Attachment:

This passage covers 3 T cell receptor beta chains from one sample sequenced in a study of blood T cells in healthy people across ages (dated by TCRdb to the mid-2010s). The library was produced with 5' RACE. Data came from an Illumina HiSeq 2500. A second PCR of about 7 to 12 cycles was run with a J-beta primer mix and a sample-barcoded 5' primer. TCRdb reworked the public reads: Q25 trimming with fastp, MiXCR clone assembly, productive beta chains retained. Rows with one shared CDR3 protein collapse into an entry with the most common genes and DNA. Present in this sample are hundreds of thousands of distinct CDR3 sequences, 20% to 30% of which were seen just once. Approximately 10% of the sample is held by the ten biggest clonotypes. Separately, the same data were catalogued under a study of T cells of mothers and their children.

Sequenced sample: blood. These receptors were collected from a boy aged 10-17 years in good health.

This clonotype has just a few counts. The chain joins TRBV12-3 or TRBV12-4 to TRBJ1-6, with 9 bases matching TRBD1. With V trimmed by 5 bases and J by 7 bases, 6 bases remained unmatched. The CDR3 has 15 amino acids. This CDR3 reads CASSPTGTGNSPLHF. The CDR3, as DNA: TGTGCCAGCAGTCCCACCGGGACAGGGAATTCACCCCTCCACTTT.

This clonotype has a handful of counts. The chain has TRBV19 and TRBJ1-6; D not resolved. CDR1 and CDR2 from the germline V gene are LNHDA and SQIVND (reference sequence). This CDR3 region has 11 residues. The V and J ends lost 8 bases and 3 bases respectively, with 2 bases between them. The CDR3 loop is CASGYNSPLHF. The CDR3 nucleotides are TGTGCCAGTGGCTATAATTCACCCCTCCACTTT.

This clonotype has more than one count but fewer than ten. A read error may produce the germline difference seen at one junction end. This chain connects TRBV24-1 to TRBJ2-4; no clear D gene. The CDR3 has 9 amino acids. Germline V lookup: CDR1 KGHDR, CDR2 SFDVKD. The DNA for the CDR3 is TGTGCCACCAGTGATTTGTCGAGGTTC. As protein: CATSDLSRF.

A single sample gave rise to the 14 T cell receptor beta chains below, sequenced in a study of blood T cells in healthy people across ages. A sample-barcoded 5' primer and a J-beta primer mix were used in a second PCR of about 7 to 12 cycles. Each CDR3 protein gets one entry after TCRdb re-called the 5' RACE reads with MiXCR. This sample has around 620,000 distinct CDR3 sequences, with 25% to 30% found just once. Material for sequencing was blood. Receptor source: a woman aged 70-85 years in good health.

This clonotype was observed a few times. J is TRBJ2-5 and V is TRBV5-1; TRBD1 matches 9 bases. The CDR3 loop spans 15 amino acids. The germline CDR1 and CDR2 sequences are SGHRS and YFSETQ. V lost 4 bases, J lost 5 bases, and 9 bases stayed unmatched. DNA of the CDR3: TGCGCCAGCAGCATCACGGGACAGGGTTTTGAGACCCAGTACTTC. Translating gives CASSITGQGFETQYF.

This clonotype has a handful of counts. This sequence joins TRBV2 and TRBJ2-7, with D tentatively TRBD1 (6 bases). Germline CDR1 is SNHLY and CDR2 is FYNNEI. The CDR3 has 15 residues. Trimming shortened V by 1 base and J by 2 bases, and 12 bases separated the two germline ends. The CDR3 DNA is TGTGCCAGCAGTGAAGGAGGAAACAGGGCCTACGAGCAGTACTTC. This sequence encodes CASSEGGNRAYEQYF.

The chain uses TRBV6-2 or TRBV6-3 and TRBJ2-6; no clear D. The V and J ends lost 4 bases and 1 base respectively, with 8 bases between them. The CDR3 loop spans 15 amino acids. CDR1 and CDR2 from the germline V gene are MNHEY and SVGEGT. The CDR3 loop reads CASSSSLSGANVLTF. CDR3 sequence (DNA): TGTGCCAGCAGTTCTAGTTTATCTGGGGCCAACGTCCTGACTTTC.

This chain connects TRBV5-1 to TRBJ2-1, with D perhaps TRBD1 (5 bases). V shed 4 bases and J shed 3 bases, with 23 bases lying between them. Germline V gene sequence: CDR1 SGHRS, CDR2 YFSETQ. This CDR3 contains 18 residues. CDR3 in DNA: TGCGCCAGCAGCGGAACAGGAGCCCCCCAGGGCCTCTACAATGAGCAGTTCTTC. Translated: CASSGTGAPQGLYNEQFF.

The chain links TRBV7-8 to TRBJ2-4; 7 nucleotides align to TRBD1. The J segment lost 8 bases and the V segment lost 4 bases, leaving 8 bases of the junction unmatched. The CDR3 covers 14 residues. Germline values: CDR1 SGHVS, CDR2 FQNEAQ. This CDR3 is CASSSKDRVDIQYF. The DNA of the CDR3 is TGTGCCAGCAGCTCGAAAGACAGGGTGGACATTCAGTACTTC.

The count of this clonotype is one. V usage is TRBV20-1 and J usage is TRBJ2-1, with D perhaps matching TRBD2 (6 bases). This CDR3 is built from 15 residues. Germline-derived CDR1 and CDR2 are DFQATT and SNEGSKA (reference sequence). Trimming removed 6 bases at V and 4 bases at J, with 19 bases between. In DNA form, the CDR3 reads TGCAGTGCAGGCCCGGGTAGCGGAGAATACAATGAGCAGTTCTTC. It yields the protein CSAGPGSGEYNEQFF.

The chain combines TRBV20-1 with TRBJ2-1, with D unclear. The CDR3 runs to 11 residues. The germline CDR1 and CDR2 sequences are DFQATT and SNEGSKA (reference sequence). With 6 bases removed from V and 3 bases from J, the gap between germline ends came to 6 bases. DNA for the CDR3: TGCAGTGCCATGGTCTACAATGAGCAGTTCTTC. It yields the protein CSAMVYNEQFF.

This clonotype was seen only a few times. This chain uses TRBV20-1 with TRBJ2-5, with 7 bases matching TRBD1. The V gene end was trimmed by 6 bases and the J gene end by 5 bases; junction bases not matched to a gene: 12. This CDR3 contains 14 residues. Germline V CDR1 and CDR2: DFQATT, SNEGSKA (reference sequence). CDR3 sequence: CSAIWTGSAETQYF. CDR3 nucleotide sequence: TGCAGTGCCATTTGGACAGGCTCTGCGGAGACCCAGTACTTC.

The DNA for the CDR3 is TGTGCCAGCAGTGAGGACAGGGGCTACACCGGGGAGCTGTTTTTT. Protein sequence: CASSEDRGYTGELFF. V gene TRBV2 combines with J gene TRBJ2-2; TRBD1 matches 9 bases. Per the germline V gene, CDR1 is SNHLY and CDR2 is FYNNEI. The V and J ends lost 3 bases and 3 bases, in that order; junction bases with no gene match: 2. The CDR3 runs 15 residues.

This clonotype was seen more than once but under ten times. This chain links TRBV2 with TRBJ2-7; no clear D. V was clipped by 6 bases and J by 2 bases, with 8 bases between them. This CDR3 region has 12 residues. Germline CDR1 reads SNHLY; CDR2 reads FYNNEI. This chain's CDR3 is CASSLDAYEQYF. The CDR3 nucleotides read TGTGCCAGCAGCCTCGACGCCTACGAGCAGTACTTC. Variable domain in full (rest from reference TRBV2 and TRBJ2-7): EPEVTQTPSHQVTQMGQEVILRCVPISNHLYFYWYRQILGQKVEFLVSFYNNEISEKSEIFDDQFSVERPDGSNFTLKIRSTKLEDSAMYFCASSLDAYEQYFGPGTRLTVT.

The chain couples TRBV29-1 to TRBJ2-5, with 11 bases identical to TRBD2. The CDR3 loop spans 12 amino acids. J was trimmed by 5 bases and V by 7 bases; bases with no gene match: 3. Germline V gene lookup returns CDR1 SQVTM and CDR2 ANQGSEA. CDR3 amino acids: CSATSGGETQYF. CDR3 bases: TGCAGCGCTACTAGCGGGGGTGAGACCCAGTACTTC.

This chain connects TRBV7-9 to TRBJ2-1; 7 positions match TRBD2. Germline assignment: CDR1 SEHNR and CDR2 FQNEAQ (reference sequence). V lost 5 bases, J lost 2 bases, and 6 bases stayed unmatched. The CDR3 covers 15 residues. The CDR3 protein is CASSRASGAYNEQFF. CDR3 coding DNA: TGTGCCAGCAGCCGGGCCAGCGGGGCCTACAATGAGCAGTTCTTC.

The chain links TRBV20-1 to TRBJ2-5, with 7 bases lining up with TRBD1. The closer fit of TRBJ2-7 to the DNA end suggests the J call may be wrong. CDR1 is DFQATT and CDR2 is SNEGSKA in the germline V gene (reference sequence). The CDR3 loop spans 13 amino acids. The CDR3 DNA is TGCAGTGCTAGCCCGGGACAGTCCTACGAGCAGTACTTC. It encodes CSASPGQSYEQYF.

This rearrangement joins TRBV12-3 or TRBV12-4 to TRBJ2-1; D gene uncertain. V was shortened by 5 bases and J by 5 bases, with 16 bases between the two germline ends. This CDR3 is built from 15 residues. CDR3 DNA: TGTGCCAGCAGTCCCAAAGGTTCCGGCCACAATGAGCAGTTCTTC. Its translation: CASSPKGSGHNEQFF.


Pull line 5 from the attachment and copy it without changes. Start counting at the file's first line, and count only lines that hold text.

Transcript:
This clonotype has more than one count but fewer than ten. A read error may produce the germline difference seen at one junction end. This chain connects TRBV24-1 to TRBJ2-4; no clear D gene. The CDR3 has 9 amino acids. Germline V lookup: CDR1 KGHDR, CDR2 SFDVKD. The DNA for the CDR3 is TGTGCCACCAGTGATTTGTCGAGGTTC. As protein: CATSDLSRF.